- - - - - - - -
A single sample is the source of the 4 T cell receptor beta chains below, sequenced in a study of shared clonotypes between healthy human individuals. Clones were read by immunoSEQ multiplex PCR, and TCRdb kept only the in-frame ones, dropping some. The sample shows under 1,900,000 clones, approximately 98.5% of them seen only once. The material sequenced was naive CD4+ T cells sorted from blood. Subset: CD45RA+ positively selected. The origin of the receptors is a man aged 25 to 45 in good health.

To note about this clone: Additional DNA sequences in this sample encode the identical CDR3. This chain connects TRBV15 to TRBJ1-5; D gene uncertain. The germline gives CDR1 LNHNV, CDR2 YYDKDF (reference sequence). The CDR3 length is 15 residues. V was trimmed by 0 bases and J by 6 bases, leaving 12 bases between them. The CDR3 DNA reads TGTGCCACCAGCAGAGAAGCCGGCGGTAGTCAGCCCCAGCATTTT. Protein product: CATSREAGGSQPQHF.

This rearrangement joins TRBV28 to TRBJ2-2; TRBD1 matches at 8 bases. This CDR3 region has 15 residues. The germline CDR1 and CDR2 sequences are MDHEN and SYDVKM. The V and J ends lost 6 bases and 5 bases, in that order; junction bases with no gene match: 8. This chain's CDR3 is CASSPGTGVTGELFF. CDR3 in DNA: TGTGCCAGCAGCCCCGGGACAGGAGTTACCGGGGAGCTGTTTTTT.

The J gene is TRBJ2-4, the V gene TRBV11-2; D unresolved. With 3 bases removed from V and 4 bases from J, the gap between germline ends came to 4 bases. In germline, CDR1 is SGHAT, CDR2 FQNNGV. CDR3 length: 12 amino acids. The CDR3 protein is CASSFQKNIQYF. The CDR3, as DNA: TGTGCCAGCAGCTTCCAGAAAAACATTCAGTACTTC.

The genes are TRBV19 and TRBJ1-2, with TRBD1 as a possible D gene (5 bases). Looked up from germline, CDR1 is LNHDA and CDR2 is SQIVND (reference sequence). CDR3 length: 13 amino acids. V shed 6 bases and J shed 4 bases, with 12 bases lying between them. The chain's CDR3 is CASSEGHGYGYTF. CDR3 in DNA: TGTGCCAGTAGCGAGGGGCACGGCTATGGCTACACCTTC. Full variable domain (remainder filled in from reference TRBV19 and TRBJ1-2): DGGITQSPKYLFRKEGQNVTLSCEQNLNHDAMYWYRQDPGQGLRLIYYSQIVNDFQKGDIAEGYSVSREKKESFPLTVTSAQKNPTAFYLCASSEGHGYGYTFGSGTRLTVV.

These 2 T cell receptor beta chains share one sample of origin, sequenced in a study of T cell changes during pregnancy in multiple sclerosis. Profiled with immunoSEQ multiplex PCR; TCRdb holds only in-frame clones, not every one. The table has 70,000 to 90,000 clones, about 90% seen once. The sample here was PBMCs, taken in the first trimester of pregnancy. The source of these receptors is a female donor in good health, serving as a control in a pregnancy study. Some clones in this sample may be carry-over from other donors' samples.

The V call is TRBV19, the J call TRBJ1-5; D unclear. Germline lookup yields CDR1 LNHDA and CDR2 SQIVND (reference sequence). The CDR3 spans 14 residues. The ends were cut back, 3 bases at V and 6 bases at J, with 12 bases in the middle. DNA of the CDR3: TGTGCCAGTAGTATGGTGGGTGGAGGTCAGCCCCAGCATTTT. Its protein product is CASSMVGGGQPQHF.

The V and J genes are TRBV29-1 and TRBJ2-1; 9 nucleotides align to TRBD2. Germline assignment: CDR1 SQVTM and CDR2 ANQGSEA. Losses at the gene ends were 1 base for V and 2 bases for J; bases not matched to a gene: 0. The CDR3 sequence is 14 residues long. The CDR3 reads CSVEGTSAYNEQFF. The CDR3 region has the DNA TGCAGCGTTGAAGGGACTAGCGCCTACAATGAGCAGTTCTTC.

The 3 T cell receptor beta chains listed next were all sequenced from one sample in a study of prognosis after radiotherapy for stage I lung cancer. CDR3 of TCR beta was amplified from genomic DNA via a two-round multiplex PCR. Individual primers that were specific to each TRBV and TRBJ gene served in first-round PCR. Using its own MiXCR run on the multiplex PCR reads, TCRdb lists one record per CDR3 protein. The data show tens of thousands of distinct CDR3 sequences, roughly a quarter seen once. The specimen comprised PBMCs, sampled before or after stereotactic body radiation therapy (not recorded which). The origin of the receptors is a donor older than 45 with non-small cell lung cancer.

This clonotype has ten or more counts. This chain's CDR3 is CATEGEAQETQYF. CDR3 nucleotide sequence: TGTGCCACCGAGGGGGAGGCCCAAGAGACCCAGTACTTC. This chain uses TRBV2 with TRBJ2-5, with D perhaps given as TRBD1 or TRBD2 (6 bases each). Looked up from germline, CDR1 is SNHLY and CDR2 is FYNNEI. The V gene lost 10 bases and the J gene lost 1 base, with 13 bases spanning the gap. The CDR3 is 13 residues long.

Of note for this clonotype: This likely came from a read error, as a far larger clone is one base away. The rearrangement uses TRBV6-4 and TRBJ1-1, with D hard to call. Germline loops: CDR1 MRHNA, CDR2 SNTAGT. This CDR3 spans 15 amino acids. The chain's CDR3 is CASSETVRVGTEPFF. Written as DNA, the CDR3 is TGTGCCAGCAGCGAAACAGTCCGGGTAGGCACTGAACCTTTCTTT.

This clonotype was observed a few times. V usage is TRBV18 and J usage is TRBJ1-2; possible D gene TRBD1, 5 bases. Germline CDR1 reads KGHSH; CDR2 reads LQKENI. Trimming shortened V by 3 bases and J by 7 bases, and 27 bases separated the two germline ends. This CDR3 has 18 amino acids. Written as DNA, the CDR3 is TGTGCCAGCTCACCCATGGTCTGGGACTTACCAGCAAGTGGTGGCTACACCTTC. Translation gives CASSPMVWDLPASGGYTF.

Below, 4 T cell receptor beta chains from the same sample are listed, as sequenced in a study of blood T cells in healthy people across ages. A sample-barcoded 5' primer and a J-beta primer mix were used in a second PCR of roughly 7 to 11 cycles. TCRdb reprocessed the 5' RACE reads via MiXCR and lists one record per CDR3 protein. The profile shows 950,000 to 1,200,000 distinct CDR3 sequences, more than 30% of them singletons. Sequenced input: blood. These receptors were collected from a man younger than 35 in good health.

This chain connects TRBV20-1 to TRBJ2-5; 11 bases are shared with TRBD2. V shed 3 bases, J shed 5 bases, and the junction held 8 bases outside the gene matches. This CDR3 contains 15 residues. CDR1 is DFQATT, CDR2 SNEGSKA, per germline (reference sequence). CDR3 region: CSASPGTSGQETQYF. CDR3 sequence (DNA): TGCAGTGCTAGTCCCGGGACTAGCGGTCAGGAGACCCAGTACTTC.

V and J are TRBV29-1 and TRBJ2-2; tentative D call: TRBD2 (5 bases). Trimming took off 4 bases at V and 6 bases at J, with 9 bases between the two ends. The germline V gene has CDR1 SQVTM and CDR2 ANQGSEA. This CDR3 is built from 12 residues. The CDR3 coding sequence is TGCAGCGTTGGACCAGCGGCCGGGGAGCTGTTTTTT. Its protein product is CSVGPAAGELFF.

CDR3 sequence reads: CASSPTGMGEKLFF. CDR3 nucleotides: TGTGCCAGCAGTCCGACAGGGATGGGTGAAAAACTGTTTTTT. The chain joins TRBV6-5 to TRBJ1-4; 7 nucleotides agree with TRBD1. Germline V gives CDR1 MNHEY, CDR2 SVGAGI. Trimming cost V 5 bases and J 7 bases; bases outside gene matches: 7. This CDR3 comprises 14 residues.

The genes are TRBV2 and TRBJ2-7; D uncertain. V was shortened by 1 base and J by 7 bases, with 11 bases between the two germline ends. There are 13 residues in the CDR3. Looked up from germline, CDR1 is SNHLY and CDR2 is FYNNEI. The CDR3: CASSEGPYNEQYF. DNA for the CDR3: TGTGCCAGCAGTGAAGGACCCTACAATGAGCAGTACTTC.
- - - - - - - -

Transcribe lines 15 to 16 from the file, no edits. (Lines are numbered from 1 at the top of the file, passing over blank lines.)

V and J are TRBV29-1 and TRBJ2-2; tentative D call: TRBD2 (5 bases). Trimming took off 4 bases at V and 6 bases at J, with 9 bases between the two ends. The germline V gene has CDR1 SQVTM and CDR2 ANQGSEA. This CDR3 is built from 12 residues. The CDR3 coding sequence is TGCAGCGTTGGACCAGCGGCCGGGGAGCTGTTTTTT. Its protein product is CSVGPAAGELFF.

CDR3 sequence reads: CASSPTGMGEKLFF. CDR3 nucleotides: TGTGCCAGCAGTCCGACAGGGATGGGTGAAAAACTGTTTTTT. The chain joins TRBV6-5 to TRBJ1-4; 7 nucleotides agree with TRBD1. Germline V gives CDR1 MNHEY, CDR2 SVGAGI. Trimming cost V 5 bases and J 7 bases; bases outside gene matches: 7. This CDR3 comprises 14 residues.